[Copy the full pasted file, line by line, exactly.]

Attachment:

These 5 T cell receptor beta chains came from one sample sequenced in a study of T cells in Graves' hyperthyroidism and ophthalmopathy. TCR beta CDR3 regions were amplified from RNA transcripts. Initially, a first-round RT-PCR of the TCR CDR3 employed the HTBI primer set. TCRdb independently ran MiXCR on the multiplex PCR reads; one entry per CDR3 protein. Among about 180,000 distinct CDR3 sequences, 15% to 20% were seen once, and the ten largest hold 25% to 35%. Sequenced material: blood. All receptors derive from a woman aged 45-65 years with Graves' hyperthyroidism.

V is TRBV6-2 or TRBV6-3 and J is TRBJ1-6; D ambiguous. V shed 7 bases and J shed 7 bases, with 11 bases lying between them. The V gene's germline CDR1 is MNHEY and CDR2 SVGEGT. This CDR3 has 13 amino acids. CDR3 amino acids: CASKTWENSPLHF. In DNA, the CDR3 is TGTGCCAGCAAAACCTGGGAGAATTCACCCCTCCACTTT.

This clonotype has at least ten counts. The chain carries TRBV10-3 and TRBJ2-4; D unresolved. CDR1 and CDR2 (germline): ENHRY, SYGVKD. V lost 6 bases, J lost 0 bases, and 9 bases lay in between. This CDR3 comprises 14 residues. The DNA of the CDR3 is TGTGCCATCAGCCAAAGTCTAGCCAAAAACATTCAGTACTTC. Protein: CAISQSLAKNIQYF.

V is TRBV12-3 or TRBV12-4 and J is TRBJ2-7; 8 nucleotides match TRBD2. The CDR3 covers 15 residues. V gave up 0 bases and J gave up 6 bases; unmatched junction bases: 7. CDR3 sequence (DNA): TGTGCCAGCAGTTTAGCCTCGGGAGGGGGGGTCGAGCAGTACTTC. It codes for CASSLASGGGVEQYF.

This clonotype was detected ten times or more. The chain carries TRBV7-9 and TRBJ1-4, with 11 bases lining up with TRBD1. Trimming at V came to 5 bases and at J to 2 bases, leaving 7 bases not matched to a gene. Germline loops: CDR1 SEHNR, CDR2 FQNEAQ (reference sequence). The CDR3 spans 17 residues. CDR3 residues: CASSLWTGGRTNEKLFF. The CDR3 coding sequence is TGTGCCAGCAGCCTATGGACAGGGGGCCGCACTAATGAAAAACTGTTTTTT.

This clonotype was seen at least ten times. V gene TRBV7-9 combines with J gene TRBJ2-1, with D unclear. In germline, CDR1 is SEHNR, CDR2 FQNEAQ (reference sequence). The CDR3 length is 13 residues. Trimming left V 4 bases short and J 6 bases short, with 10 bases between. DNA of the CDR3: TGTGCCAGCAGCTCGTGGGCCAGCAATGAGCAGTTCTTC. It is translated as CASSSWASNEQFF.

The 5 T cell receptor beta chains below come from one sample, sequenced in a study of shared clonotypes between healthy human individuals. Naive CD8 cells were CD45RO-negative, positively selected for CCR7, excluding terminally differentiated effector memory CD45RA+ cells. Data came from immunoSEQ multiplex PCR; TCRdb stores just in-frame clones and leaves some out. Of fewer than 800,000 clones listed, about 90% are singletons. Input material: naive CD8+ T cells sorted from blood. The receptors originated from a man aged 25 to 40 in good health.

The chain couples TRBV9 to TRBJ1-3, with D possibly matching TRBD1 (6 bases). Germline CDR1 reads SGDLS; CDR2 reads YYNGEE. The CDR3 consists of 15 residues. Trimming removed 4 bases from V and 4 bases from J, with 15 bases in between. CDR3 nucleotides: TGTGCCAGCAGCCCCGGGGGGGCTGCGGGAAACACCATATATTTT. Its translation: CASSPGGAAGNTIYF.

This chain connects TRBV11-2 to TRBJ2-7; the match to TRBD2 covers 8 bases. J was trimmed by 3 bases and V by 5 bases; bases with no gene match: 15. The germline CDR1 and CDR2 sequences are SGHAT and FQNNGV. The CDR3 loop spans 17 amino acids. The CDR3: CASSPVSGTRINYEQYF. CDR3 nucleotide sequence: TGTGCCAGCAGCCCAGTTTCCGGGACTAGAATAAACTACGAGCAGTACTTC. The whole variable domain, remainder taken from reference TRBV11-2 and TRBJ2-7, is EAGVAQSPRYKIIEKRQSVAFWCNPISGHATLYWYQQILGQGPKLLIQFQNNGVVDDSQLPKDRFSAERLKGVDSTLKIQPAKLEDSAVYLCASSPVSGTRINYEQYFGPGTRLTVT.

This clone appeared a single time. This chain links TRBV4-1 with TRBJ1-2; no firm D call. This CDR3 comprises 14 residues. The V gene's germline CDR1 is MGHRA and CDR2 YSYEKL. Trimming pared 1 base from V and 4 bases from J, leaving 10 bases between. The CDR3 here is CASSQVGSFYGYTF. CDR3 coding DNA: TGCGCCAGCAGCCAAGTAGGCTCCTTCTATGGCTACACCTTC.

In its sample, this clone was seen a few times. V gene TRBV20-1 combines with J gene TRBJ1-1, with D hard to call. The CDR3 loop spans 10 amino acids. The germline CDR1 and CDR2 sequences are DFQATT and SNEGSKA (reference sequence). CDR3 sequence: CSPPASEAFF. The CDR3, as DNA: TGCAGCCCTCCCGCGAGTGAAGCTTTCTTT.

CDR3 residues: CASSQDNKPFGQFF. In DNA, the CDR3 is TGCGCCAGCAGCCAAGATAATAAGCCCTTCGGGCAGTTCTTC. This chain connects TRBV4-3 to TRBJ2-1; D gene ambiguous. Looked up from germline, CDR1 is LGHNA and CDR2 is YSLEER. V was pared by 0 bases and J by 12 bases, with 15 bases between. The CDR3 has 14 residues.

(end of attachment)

These 5 T cell receptor beta chains came from one sample sequenced in a study of T cells in Graves' hyperthyroidism and ophthalmopathy. TCR beta CDR3 regions were amplified from RNA transcripts. Initially, a first-round RT-PCR of the TCR CDR3 employed the HTBI primer set. TCRdb independently ran MiXCR on the multiplex PCR reads; one entry per CDR3 protein. Among about 180,000 distinct CDR3 sequences, 15% to 20% were seen once, and the ten largest hold 25% to 35%. Sequenced material: blood. All receptors derive from a woman aged 45-65 years with Graves' hyperthyroidism.

V is TRBV6-2 or TRBV6-3 and J is TRBJ1-6; D ambiguous. V shed 7 bases and J shed 7 bases, with 11 bases lying between them. The V gene's germline CDR1 is MNHEY and CDR2 SVGEGT. This CDR3 has 13 amino acids. CDR3 amino acids: CASKTWENSPLHF. In DNA, the CDR3 is TGTGCCAGCAAAACCTGGGAGAATTCACCCCTCCACTTT.

This clonotype has at least ten counts. The chain carries TRBV10-3 and TRBJ2-4; D unresolved. CDR1 and CDR2 (germline): ENHRY, SYGVKD. V lost 6 bases, J lost 0 bases, and 9 bases lay in between. This CDR3 comprises 14 residues. The DNA of the CDR3 is TGTGCCATCAGCCAAAGTCTAGCCAAAAACATTCAGTACTTC. Protein: CAISQSLAKNIQYF.

V is TRBV12-3 or TRBV12-4 and J is TRBJ2-7; 8 nucleotides match TRBD2. The CDR3 covers 15 residues. V gave up 0 bases and J gave up 6 bases; unmatched junction bases: 7. CDR3 sequence (DNA): TGTGCCAGCAGTTTAGCCTCGGGAGGGGGGGTCGAGCAGTACTTC. It codes for CASSLASGGGVEQYF.

This clonotype was detected ten times or more. The chain carries TRBV7-9 and TRBJ1-4, with 11 bases lining up with TRBD1. Trimming at V came to 5 bases and at J to 2 bases, leaving 7 bases not matched to a gene. Germline loops: CDR1 SEHNR, CDR2 FQNEAQ (reference sequence). The CDR3 spans 17 residues. CDR3 residues: CASSLWTGGRTNEKLFF. The CDR3 coding sequence is TGTGCCAGCAGCCTATGGACAGGGGGCCGCACTAATGAAAAACTGTTTTTT.

This clonotype was seen at least ten times. V gene TRBV7-9 combines with J gene TRBJ2-1, with D unclear. In germline, CDR1 is SEHNR, CDR2 FQNEAQ (reference sequence). The CDR3 length is 13 residues. Trimming left V 4 bases short and J 6 bases short, with 10 bases between. DNA of the CDR3: TGTGCCAGCAGCTCGTGGGCCAGCAATGAGCAGTTCTTC. It is translated as CASSSWASNEQFF.

The 5 T cell receptor beta chains below come from one sample, sequenced in a study of shared clonotypes between healthy human individuals. Naive CD8 cells were CD45RO-negative, positively selected for CCR7, excluding terminally differentiated effector memory CD45RA+ cells. Data came from immunoSEQ multiplex PCR; TCRdb stores just in-frame clones and leaves some out. Of fewer than 800,000 clones listed, about 90% are singletons. Input material: naive CD8+ T cells sorted from blood. The receptors originated from a man aged 25 to 40 in good health.

The chain couples TRBV9 to TRBJ1-3, with D possibly matching TRBD1 (6 bases). Germline CDR1 reads SGDLS; CDR2 reads YYNGEE. The CDR3 consists of 15 residues. Trimming removed 4 bases from V and 4 bases from J, with 15 bases in between. CDR3 nucleotides: TGTGCCAGCAGCCCCGGGGGGGCTGCGGGAAACACCATATATTTT. Its translation: CASSPGGAAGNTIYF.

This chain connects TRBV11-2 to TRBJ2-7; the match to TRBD2 covers 8 bases. J was trimmed by 3 bases and V by 5 bases; bases with no gene match: 15. The germline CDR1 and CDR2 sequences are SGHAT and FQNNGV. The CDR3 loop spans 17 amino acids. The CDR3: CASSPVSGTRINYEQYF. CDR3 nucleotide sequence: TGTGCCAGCAGCCCAGTTTCCGGGACTAGAATAAACTACGAGCAGTACTTC. The whole variable domain, remainder taken from reference TRBV11-2 and TRBJ2-7, is EAGVAQSPRYKIIEKRQSVAFWCNPISGHATLYWYQQILGQGPKLLIQFQNNGVVDDSQLPKDRFSAERLKGVDSTLKIQPAKLEDSAVYLCASSPVSGTRINYEQYFGPGTRLTVT.

This clone appeared a single time. This chain links TRBV4-1 with TRBJ1-2; no firm D call. This CDR3 comprises 14 residues. The V gene's germline CDR1 is MGHRA and CDR2 YSYEKL. Trimming pared 1 base from V and 4 bases from J, leaving 10 bases between. The CDR3 here is CASSQVGSFYGYTF. CDR3 coding DNA: TGCGCCAGCAGCCAAGTAGGCTCCTTCTATGGCTACACCTTC.

In its sample, this clone was seen a few times. V gene TRBV20-1 combines with J gene TRBJ1-1, with D hard to call. The CDR3 loop spans 10 amino acids. The germline CDR1 and CDR2 sequences are DFQATT and SNEGSKA (reference sequence). CDR3 sequence: CSPPASEAFF. The CDR3, as DNA: TGCAGCCCTCCCGCGAGTGAAGCTTTCTTT.

CDR3 residues: CASSQDNKPFGQFF. In DNA, the CDR3 is TGCGCCAGCAGCCAAGATAATAAGCCCTTCGGGCAGTTCTTC. This chain connects TRBV4-3 to TRBJ2-1; D gene ambiguous. Looked up from germline, CDR1 is LGHNA and CDR2 is YSLEER. V was pared by 0 bases and J by 12 bases, with 15 bases between. The CDR3 has 14 residues.